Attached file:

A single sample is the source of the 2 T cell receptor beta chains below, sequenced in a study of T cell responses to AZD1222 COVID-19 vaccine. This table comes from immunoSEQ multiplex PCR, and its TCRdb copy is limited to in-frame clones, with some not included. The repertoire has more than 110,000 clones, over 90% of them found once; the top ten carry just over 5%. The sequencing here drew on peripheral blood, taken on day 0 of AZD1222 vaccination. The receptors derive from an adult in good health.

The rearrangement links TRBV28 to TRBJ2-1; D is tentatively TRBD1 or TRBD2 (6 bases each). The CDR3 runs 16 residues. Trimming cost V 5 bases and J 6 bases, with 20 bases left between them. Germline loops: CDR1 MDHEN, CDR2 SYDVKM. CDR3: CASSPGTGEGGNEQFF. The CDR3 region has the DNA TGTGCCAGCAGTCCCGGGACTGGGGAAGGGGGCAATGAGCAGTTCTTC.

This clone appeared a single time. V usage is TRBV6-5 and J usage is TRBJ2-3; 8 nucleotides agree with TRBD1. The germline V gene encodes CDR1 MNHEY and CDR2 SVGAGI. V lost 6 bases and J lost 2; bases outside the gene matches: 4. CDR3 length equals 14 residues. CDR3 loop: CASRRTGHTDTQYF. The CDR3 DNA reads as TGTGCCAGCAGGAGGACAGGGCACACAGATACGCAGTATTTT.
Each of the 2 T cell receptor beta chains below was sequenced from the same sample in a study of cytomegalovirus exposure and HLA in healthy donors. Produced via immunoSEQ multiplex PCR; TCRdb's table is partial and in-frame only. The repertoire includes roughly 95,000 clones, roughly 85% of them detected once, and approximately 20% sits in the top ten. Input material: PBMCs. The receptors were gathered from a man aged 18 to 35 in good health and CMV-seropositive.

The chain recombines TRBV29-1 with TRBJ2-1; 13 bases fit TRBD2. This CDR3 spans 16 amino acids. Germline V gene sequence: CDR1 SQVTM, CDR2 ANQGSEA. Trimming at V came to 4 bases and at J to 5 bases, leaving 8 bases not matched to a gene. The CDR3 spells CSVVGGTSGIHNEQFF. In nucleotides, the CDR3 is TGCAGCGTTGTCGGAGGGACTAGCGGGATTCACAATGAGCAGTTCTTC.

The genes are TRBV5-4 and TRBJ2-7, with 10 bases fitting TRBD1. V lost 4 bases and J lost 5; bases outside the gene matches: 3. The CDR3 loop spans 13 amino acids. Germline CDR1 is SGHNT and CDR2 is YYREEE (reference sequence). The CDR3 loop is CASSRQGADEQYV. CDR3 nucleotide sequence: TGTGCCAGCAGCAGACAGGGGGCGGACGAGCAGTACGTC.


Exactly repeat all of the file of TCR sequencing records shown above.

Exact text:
A single sample is the source of the 2 T cell receptor beta chains below, sequenced in a study of T cell responses to AZD1222 COVID-19 vaccine. This table comes from immunoSEQ multiplex PCR, and its TCRdb copy is limited to in-frame clones, with some not included. The repertoire has more than 110,000 clones, over 90% of them found once; the top ten carry just over 5%. The sequencing here drew on peripheral blood, taken on day 0 of AZD1222 vaccination. The receptors derive from an adult in good health.

The rearrangement links TRBV28 to TRBJ2-1; D is tentatively TRBD1 or TRBD2 (6 bases each). The CDR3 runs 16 residues. Trimming cost V 5 bases and J 6 bases, with 20 bases left between them. Germline loops: CDR1 MDHEN, CDR2 SYDVKM. CDR3: CASSPGTGEGGNEQFF. The CDR3 region has the DNA TGTGCCAGCAGTCCCGGGACTGGGGAAGGGGGCAATGAGCAGTTCTTC.

This clone appeared a single time. V usage is TRBV6-5 and J usage is TRBJ2-3; 8 nucleotides agree with TRBD1. The germline V gene encodes CDR1 MNHEY and CDR2 SVGAGI. V lost 6 bases and J lost 2; bases outside the gene matches: 4. CDR3 length equals 14 residues. CDR3 loop: CASRRTGHTDTQYF. The CDR3 DNA reads as TGTGCCAGCAGGAGGACAGGGCACACAGATACGCAGTATTTT.
Each of the 2 T cell receptor beta chains below was sequenced from the same sample in a study of cytomegalovirus exposure and HLA in healthy donors. Produced via immunoSEQ multiplex PCR; TCRdb's table is partial and in-frame only. The repertoire includes roughly 95,000 clones, roughly 85% of them detected once, and approximately 20% sits in the top ten. Input material: PBMCs. The receptors were gathered from a man aged 18 to 35 in good health and CMV-seropositive.

The chain recombines TRBV29-1 with TRBJ2-1; 13 bases fit TRBD2. This CDR3 spans 16 amino acids. Germline V gene sequence: CDR1 SQVTM, CDR2 ANQGSEA. Trimming at V came to 4 bases and at J to 5 bases, leaving 8 bases not matched to a gene. The CDR3 spells CSVVGGTSGIHNEQFF. In nucleotides, the CDR3 is TGCAGCGTTGTCGGAGGGACTAGCGGGATTCACAATGAGCAGTTCTTC.

The genes are TRBV5-4 and TRBJ2-7, with 10 bases fitting TRBD1. V lost 4 bases and J lost 5; bases outside the gene matches: 3. The CDR3 loop spans 13 amino acids. Germline CDR1 is SGHNT and CDR2 is YYREEE (reference sequence). The CDR3 loop is CASSRQGADEQYV. CDR3 nucleotide sequence: TGTGCCAGCAGCAGACAGGGGGCGGACGAGCAGTACGTC.